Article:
5 ways to market yourself and your freelance business on social media

Nearly 70 percent of adults in the U.S. report using at least one social media platform. That’s around 226 million people. 

It’s no wonder it can be challenging to be heard. However, if you approach social media with a specific goal (or multiple goals), and then create a strategy to progress toward that goal, you’re much more likely to get what you want. It is definitely possible to demonstrate that you’re not just another fish in the sea.

But how? Social media trends shift faster than the tides and yet, some strategies remain effective over time thanks to the basic premise of social media itself. When it comes to using social media to promote your personal brand and your freelance business, the steps can be relatively straightforward. I should know. Although I’m primarily a writer, I’ve also provided social media management services to clients for years. My experience helping clients grow their followers, boost engagement, and gain crucial industry recognition led me to identify these best practices for a cross-platform strategy. Anyone can follow my advice below to get started on social media: 

  1. Choose the appropriate social media platforms for your niche, personality, and goals. Writers, editors, and designers tend to get the best results using Twitter and LinkedIn. Photographers, visual artists, and other creatives should use Instagram as well. Facebook has its own pros and cons. If you’re targeting consumers in a particular age group, dive into social media use research (Pew Research Center does a good job of this) to find out which platforms are the most valuable for your needs.
  2. Identify your target audience. If you’re looking for new customers or clients, you already know the answer because it’s part of your business model. If you’re struggling here, you may need to step back and ask yourself, “What do I want to get from my social media presence?” If the answer is more jobs, consider the types of people and companies who might hire you. If you want to reach out to peers in your industry, think about common points you’d like to connect over.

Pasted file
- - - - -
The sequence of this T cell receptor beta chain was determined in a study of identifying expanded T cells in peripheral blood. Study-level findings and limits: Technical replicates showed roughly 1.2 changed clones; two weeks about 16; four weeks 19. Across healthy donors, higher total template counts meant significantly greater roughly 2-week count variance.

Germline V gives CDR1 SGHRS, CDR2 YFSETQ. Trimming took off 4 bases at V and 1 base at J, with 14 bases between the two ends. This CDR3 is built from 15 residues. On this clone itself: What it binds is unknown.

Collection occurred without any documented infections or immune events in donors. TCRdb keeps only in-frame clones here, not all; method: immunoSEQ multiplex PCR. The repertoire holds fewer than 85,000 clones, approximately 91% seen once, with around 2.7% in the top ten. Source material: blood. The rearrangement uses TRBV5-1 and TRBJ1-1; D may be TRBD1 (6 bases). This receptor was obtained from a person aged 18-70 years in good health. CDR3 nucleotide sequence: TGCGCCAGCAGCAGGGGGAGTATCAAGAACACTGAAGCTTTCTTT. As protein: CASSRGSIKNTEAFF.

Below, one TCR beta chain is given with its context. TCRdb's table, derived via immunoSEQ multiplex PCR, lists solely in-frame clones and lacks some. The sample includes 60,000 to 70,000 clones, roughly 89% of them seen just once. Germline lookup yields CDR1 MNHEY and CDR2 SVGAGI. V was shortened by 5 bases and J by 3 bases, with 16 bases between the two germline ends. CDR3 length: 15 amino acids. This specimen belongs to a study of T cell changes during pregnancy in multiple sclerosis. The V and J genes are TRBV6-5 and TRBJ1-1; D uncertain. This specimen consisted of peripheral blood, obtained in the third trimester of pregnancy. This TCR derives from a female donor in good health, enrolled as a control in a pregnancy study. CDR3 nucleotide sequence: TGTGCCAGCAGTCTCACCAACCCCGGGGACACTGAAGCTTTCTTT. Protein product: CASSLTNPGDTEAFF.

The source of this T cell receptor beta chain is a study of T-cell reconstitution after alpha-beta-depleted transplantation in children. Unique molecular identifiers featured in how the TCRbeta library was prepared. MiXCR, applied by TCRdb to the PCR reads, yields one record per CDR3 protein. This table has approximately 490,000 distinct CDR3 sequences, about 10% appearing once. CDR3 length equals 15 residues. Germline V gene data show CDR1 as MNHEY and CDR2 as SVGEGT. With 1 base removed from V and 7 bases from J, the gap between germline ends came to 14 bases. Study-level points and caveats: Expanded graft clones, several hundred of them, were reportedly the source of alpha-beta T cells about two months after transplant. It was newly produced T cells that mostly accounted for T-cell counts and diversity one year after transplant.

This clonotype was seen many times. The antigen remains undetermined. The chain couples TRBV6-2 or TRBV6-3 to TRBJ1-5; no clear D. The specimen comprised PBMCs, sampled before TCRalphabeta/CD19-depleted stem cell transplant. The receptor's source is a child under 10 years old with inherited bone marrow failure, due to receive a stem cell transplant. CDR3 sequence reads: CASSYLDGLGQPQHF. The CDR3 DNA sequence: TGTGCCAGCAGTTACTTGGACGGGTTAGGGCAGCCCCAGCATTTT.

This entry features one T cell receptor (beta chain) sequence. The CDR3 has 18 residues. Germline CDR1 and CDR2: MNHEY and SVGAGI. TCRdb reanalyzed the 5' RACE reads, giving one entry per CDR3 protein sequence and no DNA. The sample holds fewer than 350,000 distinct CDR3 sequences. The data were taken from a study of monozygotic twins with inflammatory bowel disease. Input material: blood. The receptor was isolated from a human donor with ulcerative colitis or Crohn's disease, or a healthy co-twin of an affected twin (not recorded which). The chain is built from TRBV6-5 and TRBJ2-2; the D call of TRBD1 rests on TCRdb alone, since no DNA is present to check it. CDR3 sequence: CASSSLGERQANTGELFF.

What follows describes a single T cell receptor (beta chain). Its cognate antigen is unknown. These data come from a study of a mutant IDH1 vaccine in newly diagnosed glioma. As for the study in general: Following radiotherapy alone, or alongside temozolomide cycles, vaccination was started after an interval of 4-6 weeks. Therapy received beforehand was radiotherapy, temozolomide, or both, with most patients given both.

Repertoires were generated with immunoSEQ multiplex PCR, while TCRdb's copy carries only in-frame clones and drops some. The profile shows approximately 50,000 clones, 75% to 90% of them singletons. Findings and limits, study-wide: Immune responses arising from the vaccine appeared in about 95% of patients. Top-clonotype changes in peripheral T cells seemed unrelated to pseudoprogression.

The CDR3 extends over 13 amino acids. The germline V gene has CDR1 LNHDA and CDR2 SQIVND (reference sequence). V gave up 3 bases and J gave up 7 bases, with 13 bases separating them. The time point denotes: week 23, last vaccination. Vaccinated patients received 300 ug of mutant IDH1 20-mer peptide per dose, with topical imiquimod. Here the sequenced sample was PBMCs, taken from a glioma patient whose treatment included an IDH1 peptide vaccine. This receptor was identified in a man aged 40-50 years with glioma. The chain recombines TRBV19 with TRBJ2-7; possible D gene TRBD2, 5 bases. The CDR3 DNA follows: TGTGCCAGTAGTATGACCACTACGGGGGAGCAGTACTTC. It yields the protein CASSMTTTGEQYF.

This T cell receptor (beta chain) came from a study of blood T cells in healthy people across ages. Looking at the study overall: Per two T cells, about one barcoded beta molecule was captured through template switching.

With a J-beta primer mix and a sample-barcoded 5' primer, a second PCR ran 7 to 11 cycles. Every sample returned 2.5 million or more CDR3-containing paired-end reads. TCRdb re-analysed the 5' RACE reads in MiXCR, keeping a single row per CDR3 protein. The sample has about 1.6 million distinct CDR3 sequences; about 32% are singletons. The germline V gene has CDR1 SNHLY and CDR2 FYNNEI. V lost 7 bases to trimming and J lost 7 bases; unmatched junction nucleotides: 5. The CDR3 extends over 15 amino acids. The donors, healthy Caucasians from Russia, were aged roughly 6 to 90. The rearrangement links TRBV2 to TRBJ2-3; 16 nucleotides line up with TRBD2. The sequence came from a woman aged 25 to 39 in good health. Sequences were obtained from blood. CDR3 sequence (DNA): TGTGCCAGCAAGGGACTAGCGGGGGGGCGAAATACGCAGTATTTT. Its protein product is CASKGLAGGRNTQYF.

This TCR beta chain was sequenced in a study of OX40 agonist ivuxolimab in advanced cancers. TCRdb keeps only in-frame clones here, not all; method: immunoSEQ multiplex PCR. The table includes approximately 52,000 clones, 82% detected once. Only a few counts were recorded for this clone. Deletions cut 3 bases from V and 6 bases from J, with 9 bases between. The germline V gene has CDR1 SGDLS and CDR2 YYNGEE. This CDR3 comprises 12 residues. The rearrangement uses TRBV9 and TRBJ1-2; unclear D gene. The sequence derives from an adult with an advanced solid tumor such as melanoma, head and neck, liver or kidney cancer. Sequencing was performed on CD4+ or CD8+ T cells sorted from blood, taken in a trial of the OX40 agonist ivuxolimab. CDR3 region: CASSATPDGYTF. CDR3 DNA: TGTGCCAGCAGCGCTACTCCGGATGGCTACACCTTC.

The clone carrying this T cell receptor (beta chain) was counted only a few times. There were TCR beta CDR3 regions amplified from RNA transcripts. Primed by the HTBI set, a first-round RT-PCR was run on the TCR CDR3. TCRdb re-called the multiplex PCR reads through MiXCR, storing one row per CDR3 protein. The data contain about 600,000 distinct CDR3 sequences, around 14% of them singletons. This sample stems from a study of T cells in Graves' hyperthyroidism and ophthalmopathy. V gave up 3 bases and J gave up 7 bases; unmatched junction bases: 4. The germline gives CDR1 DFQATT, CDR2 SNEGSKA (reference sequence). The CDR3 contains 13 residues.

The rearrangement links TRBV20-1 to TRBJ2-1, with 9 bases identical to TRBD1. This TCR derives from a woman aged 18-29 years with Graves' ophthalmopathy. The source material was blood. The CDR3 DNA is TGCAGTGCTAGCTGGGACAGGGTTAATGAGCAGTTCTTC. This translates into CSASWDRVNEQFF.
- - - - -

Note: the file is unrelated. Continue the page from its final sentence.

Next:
3. Develop a posting schedule and stick to it. It’s easy to setup a default posting schedule in Buffer, which I use, as well as other social media management tools. Once you have a regular schedule set in place, adding posts becomes much less daunting, and it’s easy to load up weeks worth of posts in one sitting, if that fits with the rest of your strategy. 
  4. Be at least mostly yourself. While few people could get away with a completely unfiltered online presence, make it a point to let your true voice shine. One of my clients recently wrote a book, and the top compliment she’s received is that readers feel like they are hearing advice from a friend. If people feel like they know you, at least a little bit, they are more likely to respect you and trust what you have to say. 
  5. Engage with accounts that are in your target audience. Set aside a little bit of time each week to comment on or reply to posts made by anyone who fits within the target audience you already identified. This might be specific people you wish to connect with, potential clients, brands you’d like to work with, or organizations that work in your field. Whatever you do, do it mindfully. Your interaction should contribute value to their social media efforts.

That’s it. Wild anecdotes not withstanding, very little on social media happens overnight, especially when it comes to sustainable business income. With dedication and consistency, though, your goals should come into sight over time. 

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